The chemicals in tobacco extracts cause oxidative stress and affect the production of elastin and collagen, decreasing Vitamin D circulation and narrowing down blood vessels, leading to skin ageing.
Cigarette smoking can degenerate collagen and elastin and increase transepidermal water loss, which can affect your skin’s strength and elasticity, leading to skin sagging.
Smoking can cause more defined wrinkles and lead to upper-lip wrinkles, nasolabial folds, forehead wrinkles, and eyelid skin redundancy. It can also irritate your eyes and enhance wrinkle formation in your eye and mouth areas.
Smoking can make your skin look dull and pale due to the depletion of oxygen and essential nutrients in your skin as a result of narrowed blood vessels. This can lead to uneven pigmentation in people who smoke.
Smoking can increase melanocyte production in your skin, causing skin discolouration and leading to age spots and dark spots on your skin.
Heavy smokers have a higher risk of developing squamous cell carcinoma. Smokers with melanoma have a lesser chance of survival than non-smokers.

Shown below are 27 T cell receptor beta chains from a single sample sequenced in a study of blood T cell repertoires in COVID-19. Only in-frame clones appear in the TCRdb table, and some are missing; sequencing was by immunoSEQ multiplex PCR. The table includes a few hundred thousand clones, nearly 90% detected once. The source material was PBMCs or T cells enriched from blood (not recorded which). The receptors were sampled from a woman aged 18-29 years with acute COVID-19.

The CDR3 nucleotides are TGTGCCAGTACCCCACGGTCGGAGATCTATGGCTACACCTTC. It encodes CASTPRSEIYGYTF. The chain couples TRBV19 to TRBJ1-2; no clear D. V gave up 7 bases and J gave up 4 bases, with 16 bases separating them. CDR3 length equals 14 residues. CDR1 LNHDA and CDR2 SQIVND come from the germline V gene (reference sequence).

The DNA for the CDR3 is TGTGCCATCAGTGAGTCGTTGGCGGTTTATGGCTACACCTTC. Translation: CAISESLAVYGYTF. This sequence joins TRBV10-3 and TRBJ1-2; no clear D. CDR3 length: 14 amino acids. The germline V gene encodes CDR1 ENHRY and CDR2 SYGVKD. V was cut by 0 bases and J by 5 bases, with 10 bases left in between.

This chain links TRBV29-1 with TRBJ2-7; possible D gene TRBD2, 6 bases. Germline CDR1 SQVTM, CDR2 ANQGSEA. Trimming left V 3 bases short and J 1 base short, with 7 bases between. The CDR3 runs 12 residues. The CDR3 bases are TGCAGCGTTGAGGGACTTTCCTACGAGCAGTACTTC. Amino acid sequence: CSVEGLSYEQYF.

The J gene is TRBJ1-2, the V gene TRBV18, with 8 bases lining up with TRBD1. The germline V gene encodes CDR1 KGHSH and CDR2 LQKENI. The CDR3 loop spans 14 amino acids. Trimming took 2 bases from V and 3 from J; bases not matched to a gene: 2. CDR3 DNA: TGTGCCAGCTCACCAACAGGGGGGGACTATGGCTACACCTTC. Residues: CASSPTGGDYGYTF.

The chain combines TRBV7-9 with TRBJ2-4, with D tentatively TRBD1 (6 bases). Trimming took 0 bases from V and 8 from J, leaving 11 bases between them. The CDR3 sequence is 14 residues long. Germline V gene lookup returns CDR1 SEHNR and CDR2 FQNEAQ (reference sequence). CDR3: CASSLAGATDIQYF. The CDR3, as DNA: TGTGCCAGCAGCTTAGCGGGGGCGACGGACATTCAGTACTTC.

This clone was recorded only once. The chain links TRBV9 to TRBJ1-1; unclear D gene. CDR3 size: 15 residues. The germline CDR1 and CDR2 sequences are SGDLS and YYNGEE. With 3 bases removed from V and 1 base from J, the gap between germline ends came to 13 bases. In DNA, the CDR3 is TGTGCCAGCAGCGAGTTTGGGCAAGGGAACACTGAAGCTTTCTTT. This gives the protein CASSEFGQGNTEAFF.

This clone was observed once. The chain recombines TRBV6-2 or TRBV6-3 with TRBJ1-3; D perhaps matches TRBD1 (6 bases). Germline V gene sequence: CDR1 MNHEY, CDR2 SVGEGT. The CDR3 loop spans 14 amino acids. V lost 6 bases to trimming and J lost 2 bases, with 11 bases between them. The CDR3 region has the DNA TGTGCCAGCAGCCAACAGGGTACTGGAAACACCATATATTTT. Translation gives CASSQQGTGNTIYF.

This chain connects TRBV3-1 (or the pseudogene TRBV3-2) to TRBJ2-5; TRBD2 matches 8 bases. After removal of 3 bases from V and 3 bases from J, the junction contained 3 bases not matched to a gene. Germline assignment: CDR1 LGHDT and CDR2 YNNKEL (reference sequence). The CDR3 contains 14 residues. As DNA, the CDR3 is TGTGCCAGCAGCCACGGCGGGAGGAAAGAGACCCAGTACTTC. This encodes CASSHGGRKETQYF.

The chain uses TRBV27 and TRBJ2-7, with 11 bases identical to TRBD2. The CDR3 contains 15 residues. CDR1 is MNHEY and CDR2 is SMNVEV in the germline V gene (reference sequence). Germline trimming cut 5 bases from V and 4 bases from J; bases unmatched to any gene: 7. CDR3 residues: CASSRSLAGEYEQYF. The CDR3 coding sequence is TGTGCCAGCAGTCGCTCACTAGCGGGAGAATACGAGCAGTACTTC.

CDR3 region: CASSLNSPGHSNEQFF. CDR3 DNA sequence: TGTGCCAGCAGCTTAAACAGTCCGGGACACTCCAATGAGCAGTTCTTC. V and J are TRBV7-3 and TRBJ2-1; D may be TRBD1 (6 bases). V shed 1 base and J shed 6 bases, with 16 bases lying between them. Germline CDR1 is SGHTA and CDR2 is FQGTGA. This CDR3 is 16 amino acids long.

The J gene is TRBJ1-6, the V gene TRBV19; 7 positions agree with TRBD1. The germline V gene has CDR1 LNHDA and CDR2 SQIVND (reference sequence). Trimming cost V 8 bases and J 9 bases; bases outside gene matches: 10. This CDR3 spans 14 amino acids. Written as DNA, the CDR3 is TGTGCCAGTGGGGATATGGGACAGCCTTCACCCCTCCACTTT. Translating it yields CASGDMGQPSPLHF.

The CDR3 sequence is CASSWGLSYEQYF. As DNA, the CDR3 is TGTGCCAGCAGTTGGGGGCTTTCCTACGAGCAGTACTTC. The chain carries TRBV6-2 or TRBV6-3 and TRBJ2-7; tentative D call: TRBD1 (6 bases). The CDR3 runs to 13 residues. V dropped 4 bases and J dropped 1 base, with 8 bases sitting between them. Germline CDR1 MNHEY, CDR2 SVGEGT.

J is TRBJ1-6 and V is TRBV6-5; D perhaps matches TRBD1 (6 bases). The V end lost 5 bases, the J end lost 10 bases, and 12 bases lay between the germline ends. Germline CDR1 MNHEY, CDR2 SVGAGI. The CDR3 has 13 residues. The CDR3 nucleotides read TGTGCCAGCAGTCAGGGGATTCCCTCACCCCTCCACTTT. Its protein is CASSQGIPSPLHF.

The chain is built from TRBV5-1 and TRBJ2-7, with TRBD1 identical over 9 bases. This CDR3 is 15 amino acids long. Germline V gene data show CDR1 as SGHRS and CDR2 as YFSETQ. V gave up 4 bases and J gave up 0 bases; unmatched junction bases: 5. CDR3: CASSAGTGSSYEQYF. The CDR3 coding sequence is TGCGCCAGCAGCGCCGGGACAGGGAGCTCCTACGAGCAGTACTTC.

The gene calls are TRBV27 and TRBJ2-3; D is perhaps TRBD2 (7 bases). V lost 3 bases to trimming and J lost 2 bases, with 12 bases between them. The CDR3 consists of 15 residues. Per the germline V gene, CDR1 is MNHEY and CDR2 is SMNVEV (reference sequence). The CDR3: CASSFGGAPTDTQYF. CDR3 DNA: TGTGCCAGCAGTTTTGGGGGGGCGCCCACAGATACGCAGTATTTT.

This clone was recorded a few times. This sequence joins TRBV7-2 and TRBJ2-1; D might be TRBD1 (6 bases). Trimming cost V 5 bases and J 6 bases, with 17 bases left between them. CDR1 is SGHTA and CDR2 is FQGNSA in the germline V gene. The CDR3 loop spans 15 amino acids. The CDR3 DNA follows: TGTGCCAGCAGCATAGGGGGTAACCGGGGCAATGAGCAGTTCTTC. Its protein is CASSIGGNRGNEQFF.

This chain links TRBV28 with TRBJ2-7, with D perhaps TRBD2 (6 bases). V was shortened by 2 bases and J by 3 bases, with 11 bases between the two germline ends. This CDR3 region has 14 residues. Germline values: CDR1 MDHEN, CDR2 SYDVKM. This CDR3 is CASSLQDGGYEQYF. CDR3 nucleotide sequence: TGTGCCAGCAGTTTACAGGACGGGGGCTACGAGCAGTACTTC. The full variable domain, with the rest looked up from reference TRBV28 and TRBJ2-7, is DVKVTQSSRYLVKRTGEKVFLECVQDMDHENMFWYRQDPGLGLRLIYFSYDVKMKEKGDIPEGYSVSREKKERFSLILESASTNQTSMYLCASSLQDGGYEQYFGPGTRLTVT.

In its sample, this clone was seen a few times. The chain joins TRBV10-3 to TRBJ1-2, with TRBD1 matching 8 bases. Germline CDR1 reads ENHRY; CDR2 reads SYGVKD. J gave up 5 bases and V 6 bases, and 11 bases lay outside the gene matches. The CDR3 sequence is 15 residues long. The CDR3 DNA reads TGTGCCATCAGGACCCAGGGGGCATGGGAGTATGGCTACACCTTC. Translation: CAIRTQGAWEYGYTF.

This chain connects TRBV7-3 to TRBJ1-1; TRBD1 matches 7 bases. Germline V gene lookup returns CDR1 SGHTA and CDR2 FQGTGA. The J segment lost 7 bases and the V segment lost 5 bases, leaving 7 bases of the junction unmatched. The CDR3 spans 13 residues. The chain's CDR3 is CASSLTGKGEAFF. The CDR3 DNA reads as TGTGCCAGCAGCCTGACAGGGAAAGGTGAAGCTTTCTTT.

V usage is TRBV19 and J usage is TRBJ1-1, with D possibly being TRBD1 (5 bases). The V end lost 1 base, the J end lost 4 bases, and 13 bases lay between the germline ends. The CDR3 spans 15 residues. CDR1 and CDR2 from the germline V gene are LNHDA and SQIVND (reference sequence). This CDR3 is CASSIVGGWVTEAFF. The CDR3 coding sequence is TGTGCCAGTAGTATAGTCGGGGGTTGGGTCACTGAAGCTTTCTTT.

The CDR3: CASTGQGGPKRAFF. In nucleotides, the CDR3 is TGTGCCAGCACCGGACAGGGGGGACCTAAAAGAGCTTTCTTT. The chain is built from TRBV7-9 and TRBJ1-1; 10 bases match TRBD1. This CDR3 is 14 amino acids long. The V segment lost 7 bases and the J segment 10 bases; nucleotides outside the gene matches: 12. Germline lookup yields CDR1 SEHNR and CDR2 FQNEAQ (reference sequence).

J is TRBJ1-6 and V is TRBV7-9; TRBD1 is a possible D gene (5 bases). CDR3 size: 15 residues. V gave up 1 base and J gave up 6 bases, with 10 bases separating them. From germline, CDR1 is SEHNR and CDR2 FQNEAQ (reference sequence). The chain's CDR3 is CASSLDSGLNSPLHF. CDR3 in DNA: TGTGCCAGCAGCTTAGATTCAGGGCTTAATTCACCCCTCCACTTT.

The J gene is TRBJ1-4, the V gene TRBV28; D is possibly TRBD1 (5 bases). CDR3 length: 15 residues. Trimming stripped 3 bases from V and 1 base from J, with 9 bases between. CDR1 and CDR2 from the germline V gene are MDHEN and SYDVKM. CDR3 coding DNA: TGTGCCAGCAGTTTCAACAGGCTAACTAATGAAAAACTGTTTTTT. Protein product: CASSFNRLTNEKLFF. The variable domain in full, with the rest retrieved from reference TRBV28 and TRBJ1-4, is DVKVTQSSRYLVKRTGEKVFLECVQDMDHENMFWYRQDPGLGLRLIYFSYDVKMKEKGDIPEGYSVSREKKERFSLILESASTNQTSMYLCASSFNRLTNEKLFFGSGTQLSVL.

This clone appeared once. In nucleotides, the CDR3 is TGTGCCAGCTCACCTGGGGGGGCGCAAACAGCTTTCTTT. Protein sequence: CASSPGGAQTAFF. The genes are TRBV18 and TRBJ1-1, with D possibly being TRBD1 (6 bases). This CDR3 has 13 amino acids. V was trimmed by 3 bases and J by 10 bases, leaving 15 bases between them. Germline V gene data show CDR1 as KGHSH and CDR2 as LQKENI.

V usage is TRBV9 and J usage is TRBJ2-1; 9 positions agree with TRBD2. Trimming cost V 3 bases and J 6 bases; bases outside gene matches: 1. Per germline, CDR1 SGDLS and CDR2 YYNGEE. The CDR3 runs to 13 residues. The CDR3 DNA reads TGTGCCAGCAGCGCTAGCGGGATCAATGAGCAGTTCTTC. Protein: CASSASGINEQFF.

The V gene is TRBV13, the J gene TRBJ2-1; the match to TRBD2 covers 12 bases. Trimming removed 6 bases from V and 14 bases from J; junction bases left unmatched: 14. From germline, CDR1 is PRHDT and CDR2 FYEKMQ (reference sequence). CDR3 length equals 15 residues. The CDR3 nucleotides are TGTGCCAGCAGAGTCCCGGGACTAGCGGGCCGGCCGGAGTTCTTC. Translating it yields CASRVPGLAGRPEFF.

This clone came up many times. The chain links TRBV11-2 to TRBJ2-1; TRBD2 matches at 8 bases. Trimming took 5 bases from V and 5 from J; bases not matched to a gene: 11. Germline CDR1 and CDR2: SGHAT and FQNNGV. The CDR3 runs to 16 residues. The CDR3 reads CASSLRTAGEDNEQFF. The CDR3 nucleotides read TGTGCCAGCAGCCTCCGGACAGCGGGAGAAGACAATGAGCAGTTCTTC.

Smoking can increase the chances of developing psoriasis and affect its severity and response to treatment. Smokers are less likely to experience any symptom improvement with medications compared to nonsmokers.
The first step in quitting smoking is to think about the health hazards of smoking. Consider how smoking can affect your skin and overall health. Thinking about this can help you decide to quit.
Whenever you feel the urge to smoke, delay it by 10 minutes and distract yourself. For example, go to a smoke-free zone or try deep breathing. These methods can help you move past your tobacco cravings.
The moment you decide to quit, talk to your doctor about how to manage and quit smoking. Your doctor may suggest nicotine replacement therapy to help with nicotine withdrawal.